I'm hosting a publication workshop later this week in Pittsburgh (feel free to come if you're in town), and one of the things I'll be talking about is writing an effective query letter. I don't know if I'm the world's greatest authority on this, but I did write a letter that got a fair number of agents interested enough to ask for the full manuscript, so I thought I'd offer my two cents.
The first thing I discovered about writing a query letter is that, like the manuscript itself, it's very much a work in progress. You can (and should) revise, refine, and even completely rework it as you go along, based on the responses it's getting. This is one reason it's important not to query every agent in the world at once; if you send 100 queries with a letter that's not working, you're left with nowhere else to go.
My first-version query letter, for example, went out to roughly 10 agents, and generated exactly zero interest. It was the first query letter I'd ever written, and not surprisingly, it wasn't my best. Looking back at it, I realize it was too formal and formulaic; it didn't sound as if I was excited about my book, so why should anyone else be? It was long, packed with information, and in consequence dull; it was as if I didn't trust the manuscript itself, so I tried to tell the whole story in the query. It also had a totally unnecessary introductory paragraph, one that began: "I am seeking representation for my Young Adult novel...." There's no reason to include that; why else would you be sending a letter to an agent's query inbox? The point of the query is to hook the agent, to get the agent excited about the story, not about the fact that Unknown Writer #20,000 is writing to them today.
So I did a little online research, found some good advice and some good models, and rewrote my query from scratch. In my new approach, I followed two pieces of advice that all writers know:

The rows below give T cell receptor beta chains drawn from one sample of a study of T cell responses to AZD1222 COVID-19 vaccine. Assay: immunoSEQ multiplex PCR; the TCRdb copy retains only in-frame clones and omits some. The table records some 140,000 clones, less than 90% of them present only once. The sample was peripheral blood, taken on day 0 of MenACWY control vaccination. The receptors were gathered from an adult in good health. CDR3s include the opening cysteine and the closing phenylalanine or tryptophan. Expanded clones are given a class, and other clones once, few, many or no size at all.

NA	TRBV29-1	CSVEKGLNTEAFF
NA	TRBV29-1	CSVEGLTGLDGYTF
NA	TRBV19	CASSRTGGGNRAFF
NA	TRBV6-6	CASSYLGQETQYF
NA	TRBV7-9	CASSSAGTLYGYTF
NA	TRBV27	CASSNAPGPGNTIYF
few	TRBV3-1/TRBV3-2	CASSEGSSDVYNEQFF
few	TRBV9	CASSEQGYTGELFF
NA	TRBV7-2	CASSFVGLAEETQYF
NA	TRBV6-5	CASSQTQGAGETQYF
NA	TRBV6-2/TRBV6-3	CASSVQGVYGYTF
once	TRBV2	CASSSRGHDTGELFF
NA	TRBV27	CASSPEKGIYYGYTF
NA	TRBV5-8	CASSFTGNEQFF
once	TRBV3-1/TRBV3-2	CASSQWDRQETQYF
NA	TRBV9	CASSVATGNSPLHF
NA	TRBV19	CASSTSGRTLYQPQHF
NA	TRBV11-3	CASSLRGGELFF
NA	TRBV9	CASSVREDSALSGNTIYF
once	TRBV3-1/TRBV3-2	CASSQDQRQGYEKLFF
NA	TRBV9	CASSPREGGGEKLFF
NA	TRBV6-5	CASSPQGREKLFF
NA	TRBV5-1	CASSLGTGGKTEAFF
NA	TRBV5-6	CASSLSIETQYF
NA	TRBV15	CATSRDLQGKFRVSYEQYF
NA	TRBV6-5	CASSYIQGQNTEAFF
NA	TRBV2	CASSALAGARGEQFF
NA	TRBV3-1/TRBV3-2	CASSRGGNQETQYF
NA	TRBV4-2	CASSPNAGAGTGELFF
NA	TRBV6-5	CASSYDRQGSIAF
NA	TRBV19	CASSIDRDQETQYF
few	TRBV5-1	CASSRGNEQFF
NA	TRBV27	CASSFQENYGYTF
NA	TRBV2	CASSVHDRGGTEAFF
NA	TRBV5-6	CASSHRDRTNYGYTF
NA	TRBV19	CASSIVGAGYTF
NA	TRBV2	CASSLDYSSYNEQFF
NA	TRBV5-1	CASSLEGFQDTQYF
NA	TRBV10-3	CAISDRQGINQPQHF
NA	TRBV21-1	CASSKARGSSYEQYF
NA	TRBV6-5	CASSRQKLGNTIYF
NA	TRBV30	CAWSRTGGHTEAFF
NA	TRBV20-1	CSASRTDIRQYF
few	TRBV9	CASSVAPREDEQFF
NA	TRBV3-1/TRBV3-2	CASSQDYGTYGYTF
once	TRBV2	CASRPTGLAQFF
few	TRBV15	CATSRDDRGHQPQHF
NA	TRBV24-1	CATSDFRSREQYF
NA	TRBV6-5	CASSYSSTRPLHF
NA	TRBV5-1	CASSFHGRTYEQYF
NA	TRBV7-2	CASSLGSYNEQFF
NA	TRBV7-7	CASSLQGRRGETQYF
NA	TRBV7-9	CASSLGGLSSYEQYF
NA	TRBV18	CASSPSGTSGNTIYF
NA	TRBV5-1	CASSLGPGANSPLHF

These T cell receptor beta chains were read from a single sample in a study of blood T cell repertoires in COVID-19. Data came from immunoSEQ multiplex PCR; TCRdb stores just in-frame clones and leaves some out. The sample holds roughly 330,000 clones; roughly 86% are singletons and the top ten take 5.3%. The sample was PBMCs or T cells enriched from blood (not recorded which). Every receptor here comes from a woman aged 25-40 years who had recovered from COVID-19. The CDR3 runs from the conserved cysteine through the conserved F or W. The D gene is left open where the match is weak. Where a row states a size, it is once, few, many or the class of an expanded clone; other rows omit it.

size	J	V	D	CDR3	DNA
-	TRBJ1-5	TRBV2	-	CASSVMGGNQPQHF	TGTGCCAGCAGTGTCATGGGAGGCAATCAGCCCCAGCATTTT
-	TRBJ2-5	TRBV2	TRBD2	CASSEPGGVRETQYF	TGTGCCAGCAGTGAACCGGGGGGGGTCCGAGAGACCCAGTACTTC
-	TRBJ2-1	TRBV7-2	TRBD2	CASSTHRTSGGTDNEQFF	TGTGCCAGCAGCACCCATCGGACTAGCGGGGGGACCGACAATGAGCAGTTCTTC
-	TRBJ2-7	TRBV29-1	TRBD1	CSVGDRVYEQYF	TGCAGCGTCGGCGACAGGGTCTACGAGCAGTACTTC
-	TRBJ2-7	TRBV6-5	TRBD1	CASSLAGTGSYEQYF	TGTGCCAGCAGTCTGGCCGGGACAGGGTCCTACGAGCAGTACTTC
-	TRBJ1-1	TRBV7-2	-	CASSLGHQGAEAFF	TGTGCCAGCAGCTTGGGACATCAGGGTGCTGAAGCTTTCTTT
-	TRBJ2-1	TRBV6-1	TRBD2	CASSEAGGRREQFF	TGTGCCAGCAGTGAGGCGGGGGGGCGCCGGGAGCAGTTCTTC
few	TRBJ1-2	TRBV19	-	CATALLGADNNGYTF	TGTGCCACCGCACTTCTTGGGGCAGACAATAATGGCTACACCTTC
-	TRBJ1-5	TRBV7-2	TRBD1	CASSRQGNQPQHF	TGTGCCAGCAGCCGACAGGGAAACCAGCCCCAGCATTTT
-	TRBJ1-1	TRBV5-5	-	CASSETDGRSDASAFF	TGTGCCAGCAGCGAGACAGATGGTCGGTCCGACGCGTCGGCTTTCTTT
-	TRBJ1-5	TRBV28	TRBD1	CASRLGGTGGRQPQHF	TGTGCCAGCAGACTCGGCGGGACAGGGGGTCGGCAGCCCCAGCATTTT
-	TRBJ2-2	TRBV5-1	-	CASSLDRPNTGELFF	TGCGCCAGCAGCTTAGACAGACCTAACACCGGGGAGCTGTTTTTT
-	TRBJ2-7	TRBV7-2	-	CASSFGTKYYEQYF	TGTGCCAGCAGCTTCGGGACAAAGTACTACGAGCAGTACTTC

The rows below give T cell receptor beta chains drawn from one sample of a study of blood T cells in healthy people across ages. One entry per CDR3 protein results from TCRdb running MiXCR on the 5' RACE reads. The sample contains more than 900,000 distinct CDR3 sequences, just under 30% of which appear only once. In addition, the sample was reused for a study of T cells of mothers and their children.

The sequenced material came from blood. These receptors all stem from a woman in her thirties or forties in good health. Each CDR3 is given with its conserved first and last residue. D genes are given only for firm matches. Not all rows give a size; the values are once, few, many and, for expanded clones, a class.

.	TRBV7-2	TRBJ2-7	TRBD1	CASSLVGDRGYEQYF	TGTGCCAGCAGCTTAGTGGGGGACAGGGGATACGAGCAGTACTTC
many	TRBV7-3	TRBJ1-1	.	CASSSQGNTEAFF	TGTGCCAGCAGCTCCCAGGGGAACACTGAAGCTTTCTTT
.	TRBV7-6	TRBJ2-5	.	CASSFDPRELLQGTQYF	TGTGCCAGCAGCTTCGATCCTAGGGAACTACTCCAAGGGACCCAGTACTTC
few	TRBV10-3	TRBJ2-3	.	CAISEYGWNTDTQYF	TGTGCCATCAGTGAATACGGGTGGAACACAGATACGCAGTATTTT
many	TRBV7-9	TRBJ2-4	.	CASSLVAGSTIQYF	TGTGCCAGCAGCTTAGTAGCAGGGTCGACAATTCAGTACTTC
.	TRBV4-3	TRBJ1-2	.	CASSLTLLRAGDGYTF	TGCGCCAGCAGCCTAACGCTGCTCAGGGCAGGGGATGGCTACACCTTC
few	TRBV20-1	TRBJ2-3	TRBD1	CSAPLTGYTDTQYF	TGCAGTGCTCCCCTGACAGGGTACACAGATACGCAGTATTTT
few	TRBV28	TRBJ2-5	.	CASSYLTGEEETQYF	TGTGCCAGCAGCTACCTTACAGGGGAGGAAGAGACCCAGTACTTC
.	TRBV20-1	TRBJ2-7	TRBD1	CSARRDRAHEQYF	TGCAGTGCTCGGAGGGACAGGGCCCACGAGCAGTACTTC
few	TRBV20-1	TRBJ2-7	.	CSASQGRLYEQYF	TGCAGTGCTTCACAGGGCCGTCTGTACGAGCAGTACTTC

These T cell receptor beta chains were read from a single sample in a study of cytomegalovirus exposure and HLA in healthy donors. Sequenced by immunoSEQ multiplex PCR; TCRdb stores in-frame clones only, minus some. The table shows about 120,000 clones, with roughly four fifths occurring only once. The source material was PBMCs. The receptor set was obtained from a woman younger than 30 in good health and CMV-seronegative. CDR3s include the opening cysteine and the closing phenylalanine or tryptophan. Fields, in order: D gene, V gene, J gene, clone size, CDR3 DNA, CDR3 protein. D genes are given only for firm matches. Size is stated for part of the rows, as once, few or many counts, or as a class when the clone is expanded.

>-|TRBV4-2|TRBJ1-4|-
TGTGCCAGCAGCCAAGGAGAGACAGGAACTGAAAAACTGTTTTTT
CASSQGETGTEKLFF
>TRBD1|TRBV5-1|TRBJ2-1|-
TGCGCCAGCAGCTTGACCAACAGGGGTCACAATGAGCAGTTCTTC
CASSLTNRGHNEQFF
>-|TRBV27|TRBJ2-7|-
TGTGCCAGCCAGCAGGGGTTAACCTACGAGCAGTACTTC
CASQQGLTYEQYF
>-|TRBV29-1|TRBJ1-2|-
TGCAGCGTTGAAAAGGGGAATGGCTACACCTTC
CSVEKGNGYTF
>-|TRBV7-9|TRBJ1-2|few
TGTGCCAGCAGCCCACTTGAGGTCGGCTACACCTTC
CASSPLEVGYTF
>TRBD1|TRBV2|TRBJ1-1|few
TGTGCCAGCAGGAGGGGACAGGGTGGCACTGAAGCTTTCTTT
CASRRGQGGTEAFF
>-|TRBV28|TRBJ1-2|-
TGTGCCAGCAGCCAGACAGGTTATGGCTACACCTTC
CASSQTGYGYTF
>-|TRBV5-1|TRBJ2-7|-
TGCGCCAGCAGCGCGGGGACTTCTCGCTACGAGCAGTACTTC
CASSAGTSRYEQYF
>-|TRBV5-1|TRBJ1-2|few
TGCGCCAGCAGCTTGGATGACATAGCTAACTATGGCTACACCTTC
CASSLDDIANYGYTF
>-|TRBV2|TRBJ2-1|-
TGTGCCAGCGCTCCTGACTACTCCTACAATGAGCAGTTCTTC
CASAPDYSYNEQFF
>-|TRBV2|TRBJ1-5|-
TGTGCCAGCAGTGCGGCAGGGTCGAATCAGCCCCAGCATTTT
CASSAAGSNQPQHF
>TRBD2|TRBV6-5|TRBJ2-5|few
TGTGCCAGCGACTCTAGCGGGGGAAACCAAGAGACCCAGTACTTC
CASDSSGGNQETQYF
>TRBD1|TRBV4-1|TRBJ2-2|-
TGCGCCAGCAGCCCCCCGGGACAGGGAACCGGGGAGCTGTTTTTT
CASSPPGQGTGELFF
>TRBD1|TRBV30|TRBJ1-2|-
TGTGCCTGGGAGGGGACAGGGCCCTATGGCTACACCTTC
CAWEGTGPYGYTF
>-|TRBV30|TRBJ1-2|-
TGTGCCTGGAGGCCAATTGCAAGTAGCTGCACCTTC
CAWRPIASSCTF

1. Begin in the middle
2. Less is more
So in the new query, I plunged right into the story with an opening sentence that I hoped would intrigue the reader enough that s/he would read on. And I trimmed the letter down to its bare bones, eliminating unnecessary sentences and modifiers, planting hints but not giving away too much, resulting in a descriptive paragraph that's fewer than 10 lines long. I felt that this query was much zippier and catchier than the first; in the manner of a back-cover blurb, it sold my story, leaving the reader tantalized, rather than trying to tell the whole thing. I sent it out to another 10 agents feeling much more confident in its success.
And sure enough, the day after I sent it out, the first request for the full manuscript arrived. Other requests followed. A month later, I had representation. (There's a much longer story behind that, which I'll tell in another post.) Maybe I just got lucky, but I think it was the new query that did the trick.
So here, for your enjoyment and/or edification, is my query for Survival Colony Nine. Again, I make no claims for its greatness. All I know is it achieved its objective.
Dear [name of agent]:
In a near-future world of dust and ruin, fourteen-year-old Querry Genn struggles to recover the lost memory that might save the human race.
His story is Survival Colony Nine, a futuristic Young Adult novel that follows a small band of refugees as they fight for existence in this hostile land. The narrator, Querry Genn, suffers from traumatic memory loss induced by an encounter with the Skaldi, alien antagonists that swarm the wasted planet's surface. Unable to recall his past or his identity, Querry is both protected and tormented by the colony's authoritarian commander, his father Laman Genn. But there is a secret in Querry's past, one that makes him at once a target of the Skaldi's wrath and a key to the colony's future. The discoveries Querry makes about himself, his father, and his family will change his life--and the fate of humanity--forever.
Survival Colony Nine is currently complete at 74,000 words. I have begun drafting a second installment in a possible three-book series. The story told in Survival Colony Nine, however, stands on its own.
I am the author of the book Framing Monsters (2005), a survey of classic and contemporary fantasy and science fiction film. In addition, I have published numerous short stories in the fantasy and science fiction genres; these appear in such publications as A cappella Zoo, Niteblade, Farspace 2, and Cover of Darkness.
I have included a synopsis and the first ten pages of Survival Colony Nine. Thank you for your consideration, and I look forward to hearing from you.
So there you have it. I hope this model is useful to others, and I'd love to hear your thoughts and impressions.